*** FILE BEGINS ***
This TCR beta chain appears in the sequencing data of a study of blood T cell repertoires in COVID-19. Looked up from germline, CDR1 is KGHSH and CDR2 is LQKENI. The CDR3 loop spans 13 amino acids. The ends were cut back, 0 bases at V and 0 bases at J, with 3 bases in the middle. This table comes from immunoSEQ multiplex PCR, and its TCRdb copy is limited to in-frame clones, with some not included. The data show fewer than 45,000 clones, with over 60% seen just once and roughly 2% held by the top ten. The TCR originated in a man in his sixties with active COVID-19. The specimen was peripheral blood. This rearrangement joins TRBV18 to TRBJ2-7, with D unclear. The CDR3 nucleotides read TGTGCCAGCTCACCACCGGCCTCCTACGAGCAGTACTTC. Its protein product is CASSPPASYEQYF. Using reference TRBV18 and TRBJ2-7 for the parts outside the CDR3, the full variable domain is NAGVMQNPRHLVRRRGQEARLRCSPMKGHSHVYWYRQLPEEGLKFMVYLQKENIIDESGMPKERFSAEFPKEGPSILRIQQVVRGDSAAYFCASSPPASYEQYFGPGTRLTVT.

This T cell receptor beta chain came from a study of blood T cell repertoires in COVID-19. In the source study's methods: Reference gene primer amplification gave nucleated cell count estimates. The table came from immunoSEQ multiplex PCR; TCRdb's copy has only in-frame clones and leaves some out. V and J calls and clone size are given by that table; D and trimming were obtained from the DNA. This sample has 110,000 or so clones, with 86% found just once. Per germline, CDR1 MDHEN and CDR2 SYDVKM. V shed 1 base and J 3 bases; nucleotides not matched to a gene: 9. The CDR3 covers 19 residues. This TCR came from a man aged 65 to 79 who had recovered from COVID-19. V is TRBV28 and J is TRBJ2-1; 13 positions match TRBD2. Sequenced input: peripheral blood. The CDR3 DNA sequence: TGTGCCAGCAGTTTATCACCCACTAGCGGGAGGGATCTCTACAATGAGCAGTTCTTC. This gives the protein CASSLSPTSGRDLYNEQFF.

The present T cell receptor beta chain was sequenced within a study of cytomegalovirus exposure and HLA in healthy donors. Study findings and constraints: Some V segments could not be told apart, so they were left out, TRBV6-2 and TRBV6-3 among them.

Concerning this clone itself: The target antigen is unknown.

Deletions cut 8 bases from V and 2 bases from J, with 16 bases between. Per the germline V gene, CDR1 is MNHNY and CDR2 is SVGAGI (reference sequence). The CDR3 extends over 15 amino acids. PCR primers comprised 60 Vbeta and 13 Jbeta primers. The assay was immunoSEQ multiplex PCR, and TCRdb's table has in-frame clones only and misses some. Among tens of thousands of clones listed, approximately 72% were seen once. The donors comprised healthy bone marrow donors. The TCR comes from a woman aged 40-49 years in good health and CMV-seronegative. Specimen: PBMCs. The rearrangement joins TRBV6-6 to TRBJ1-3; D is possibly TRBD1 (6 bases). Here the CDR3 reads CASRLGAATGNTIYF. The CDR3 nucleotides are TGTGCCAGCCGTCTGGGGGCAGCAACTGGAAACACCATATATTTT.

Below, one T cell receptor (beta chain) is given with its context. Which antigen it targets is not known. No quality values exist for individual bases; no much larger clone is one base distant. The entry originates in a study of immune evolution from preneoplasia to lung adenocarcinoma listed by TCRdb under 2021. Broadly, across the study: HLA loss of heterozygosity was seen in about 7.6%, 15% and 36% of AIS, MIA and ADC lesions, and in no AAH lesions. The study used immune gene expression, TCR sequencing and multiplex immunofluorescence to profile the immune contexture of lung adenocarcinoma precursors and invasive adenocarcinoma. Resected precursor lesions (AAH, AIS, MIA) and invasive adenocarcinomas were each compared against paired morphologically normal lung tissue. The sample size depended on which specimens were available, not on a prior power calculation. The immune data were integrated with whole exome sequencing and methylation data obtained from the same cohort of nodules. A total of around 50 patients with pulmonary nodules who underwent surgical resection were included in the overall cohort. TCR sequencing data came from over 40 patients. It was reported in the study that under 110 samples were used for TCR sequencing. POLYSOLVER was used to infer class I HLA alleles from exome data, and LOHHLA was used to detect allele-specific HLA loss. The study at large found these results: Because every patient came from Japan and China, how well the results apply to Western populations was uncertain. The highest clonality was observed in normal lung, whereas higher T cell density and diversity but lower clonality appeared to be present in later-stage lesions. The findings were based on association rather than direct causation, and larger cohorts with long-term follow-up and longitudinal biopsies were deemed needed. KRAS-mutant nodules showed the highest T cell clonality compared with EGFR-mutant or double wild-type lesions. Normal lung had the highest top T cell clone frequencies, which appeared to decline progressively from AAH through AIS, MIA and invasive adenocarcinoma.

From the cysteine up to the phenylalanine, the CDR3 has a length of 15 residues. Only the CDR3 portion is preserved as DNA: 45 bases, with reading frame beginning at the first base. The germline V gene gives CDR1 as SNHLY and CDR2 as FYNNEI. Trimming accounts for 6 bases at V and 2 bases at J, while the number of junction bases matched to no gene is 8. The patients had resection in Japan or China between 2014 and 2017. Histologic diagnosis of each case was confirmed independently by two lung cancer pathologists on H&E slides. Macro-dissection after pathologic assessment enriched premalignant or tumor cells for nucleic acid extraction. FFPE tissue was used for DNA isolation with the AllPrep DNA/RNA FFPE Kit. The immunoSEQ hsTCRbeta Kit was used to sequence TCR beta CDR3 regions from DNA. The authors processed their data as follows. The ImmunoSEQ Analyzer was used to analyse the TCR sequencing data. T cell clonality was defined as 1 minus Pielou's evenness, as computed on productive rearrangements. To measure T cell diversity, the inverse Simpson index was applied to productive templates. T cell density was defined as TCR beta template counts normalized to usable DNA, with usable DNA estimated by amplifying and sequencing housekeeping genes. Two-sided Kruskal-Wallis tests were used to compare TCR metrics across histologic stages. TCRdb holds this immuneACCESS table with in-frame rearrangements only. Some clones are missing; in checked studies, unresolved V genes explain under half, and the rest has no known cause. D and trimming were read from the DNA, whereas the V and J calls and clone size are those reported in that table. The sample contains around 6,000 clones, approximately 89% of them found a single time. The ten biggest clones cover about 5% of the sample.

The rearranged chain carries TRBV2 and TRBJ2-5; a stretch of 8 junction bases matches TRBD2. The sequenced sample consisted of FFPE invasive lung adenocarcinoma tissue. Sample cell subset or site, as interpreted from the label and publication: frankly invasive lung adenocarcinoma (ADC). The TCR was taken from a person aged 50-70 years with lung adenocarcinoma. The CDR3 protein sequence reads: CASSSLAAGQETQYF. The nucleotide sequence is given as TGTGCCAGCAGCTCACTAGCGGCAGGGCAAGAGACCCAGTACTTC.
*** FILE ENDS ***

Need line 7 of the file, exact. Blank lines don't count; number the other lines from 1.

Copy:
From the cysteine up to the phenylalanine, the CDR3 has a length of 15 residues. Only the CDR3 portion is preserved as DNA: 45 bases, with reading frame beginning at the first base. The germline V gene gives CDR1 as SNHLY and CDR2 as FYNNEI. Trimming accounts for 6 bases at V and 2 bases at J, while the number of junction bases matched to no gene is 8. The patients had resection in Japan or China between 2014 and 2017. Histologic diagnosis of each case was confirmed independently by two lung cancer pathologists on H&E slides. Macro-dissection after pathologic assessment enriched premalignant or tumor cells for nucleic acid extraction. FFPE tissue was used for DNA isolation with the AllPrep DNA/RNA FFPE Kit. The immunoSEQ hsTCRbeta Kit was used to sequence TCR beta CDR3 regions from DNA. The authors processed their data as follows. The ImmunoSEQ Analyzer was used to analyse the TCR sequencing data. T cell clonality was defined as 1 minus Pielou's evenness, as computed on productive rearrangements. To measure T cell diversity, the inverse Simpson index was applied to productive templates. T cell density was defined as TCR beta template counts normalized to usable DNA, with usable DNA estimated by amplifying and sequencing housekeeping genes. Two-sided Kruskal-Wallis tests were used to compare TCR metrics across histologic stages. TCRdb holds this immuneACCESS table with in-frame rearrangements only. Some clones are missing; in checked studies, unresolved V genes explain under half, and the rest has no known cause. D and trimming were read from the DNA, whereas the V and J calls and clone size are those reported in that table. The sample contains around 6,000 clones, approximately 89% of them found a single time. The ten biggest clones cover about 5% of the sample.